The Nearly Men: Can Wolves Break Into the Premier League Top 4 in 2020/21?

24.07.2020 11:00:04 Craig Simpkin
Diogo Jota of Wolverhampton Wanderers

Let’s face it: the 2019/20 Premier League season has been overshadowed by two rather major talking points.

In decades to come, this will forever be remembered as the campaign that the coronavirus pandemic struck….or when Liverpool finally landed the Premier League title, depending upon your Merseyside and Lancastrian affiliations.

But there has been plenty of intriguing sub-plots and narratives elsewhere, and flying under the radar is yet another stellar campaign from Wolverhampton Wanderers.

Once again, Nuno Espirito Santo has taken the Midlanders to the fringes of the top four, and after an enjoyable excursion into the Europa League, next season the Portuguese’s challenge will be to cement Wolves as a side – like Leicester City – who can contend for the Champions League places.

So what have Wolves been doing so well for the past couple of seasons, and how do they kick on to become genuine top four material?


Don’t Rip It Up and Start Again

You don’t need to be Inspector Clouseau himself to detect where Wolves have really shone this season:

  • Only Liverpool have lost fewer Premier League games in 2019/20
  • Only four teams have conceded fewer goals
  • Only Ederson and Nick Pope were ahead of Rui Patricio in the Golden Glove standings
  • Wolves had the second best xGA according to Understat

All of which reveals that Wolves, from a defensive perspective, are operating at an elite level right now, and much of the credit for that should go to Espirito-Santo for his tactical nous and hard work on the training ground. 

Of course, there tends to be a sting in the tail for defensive sides, and that much is evident when looking at the ‘goals for’ column of the league table – Wolves scored nine goals fewer than any other top seven team, and their haul was approximately half that of Manchester City.

To win football games it’s not good enough just to keep a clean sheet….you have to score a winning goal from somewhere.


Creative Control

According to Understat’s xG table, Wolves were roughly operating at the same level of goals scored and their Expected Goals data would suggest.

And so their problem in attack isn’t being wasteful in front of goal….it’s actually in creating a high quantity of big chances in the first place.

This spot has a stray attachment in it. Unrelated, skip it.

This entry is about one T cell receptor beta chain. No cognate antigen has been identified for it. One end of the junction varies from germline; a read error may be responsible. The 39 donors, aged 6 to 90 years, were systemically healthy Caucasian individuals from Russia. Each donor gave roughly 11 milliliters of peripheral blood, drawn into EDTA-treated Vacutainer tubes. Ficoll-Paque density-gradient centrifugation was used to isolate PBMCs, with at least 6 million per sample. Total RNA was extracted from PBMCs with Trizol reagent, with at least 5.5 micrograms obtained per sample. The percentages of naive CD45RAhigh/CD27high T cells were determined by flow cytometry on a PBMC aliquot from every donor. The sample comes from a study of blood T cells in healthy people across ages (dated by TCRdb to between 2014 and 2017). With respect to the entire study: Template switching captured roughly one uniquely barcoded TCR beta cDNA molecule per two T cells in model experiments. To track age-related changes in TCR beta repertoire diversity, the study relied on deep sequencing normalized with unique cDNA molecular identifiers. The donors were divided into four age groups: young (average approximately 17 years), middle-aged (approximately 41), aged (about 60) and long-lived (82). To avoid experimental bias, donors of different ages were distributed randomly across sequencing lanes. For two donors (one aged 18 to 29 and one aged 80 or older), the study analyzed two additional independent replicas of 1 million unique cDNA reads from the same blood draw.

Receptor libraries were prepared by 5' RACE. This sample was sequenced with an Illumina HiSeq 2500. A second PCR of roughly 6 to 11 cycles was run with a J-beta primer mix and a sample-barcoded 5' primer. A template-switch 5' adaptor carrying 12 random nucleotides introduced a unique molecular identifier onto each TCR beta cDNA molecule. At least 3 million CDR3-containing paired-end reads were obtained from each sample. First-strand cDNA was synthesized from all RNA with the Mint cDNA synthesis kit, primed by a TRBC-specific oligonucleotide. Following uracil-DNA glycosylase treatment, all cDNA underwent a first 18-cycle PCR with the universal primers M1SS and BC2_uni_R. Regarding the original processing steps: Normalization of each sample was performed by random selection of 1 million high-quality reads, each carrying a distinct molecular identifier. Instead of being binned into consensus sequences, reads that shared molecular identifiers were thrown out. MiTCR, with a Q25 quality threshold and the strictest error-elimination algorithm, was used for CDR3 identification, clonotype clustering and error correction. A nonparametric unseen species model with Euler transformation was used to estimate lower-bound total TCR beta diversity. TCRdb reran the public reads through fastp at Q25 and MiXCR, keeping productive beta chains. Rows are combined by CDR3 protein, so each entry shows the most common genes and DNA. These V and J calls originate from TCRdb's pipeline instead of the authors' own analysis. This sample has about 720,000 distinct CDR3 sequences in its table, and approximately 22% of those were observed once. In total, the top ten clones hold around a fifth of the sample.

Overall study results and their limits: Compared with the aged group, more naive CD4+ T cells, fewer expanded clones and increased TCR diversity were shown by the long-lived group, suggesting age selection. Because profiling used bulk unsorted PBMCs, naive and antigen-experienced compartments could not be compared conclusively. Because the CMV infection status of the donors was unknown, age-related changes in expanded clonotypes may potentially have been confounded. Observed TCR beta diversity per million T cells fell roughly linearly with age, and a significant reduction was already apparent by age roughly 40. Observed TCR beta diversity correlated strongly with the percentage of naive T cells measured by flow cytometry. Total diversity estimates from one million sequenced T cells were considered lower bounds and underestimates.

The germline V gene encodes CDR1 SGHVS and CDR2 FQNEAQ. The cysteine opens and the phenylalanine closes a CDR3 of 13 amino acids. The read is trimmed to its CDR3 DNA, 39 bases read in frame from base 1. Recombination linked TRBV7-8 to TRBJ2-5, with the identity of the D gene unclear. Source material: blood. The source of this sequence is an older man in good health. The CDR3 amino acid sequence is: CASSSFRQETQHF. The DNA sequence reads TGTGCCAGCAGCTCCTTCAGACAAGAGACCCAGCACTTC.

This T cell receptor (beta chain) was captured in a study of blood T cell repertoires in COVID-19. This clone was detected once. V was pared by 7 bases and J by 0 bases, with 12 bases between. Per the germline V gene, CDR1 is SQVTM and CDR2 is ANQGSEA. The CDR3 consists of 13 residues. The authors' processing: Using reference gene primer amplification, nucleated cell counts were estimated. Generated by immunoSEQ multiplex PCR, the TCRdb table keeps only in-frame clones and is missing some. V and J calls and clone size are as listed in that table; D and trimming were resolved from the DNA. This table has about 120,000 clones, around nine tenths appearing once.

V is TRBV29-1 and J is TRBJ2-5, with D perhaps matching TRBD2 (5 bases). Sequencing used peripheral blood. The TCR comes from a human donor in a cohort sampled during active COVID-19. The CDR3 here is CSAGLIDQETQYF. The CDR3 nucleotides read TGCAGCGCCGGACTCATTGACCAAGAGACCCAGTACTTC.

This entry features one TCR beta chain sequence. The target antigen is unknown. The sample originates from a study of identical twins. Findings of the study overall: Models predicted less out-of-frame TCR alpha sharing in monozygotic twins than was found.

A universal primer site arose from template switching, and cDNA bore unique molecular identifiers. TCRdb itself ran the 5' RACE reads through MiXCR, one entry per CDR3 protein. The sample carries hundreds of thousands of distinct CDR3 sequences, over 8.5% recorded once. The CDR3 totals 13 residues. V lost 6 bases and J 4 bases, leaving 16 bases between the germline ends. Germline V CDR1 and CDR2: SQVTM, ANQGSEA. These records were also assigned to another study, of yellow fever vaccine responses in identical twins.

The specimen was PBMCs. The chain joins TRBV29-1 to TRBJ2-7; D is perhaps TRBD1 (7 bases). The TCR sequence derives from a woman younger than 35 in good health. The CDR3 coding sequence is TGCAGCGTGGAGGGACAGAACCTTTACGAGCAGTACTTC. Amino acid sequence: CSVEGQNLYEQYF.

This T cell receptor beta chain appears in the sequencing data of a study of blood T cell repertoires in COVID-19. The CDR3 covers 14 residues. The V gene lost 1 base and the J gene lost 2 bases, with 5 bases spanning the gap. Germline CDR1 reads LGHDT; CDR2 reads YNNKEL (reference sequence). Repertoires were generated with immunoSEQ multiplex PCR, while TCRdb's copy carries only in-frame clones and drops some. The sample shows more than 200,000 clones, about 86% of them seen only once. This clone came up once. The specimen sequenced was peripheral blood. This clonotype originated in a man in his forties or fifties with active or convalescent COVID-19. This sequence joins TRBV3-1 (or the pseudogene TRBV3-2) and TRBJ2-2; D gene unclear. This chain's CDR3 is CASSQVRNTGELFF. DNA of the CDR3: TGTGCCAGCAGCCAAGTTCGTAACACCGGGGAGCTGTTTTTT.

It would be footballing suicide for Nuno Espirito Santo to turn his back on defensive solidarity in the pursuit of a greater edge going forward, but if he wants to put more points on the board he will have to find a happy medium in his system that allows for more bodies to join in attacks.

It’s not as if he doesn’t have creative personnel at his disposal too. Adama Traore is an absolute monster on the right flank – he’s contributed nine assists this term, while Ruben Neves and Roman Saiss patrol the midfield areas with aplomb – they have created a combined 19 goals too.

But where’s the number ten dropping into pockets of space? Where is the creativity on the left wing, giving Wolves players more options when it comes to attacking?

At the time of writing ahead of the final game of the season, they had scored just 29 goals from open play – that is nowhere the kind of tally expected from a Champions League contender.

One of the issues is the style of play, of that there is no doubt. Wolves were third in the Premier League’s long ball standings this season, and when you have a fairly isolated frontman in Jimenez there is always the danger that he will mis-control or be dispossessed and the attacking chain comes to an immediate halt.

A change in shape is perhaps what is required so that shorter balls could be fed into a ‘number ten’, which would enable Wolves to progress higher up the pitch and retain possession in the final third.


The Usual Suspects

Often when a team at any level of football isn’t scoring enough goals, it’s typically because they don’t have enough players capable of putting the ball in the net.

And you could certainly say that is the case at Wolves, where Raul Jimenez contributed approximately 33% of all goals scored by the club in 2019/20. That, simply, is too great a reliance on a single player, because if the Mexican is injured or suffers a crisis of confidence where else does the manager turn?

Diogo Jota contributed seven goals in a so-so campaign, and then the next best tally is four – hardly lightening the load on Jimenez’s shoulders.

A shift in emphasis and a tactical change – even if it is a Plan B – will help get more players into dangerous areas and, presumably, beef up that goals for column.


Adopting a Plan B

It’s pretty obvious that Nuno Espirito Santo favours formations with three centre backs – not once this season has he ditched his philosophy in order for a four-man backline.

That means there’s an emphasis on wing backs to provide width and a desire to win the battle in the middle of the park, but usually you would like to see at least one of that midfield trio galloping forward – that’s not really in the playbook of Neves, Saiss or Joao Moutinho.

Is there a chance that the had coach could switch to a 4-3-3 system or even a modified 4-4-2? After all, Traore is the best dribbler in the Premier League – proven by the completed dribbles stats in 2019/20 – and so surely it makes sense for him to play higher up the pitch, beat his marker and swing a cross into the box with three or four bodies attacking it? At the moment, Wolves average just 19 crosses per game – the tenth highest in the division – and that’s a real opportunity missed given Traore’s ability to beat a man. 

At the moment, the Spaniard is playing as a wing back with considerable defensive responsibilities – how Wolves fans would love to see those shackles cut free.



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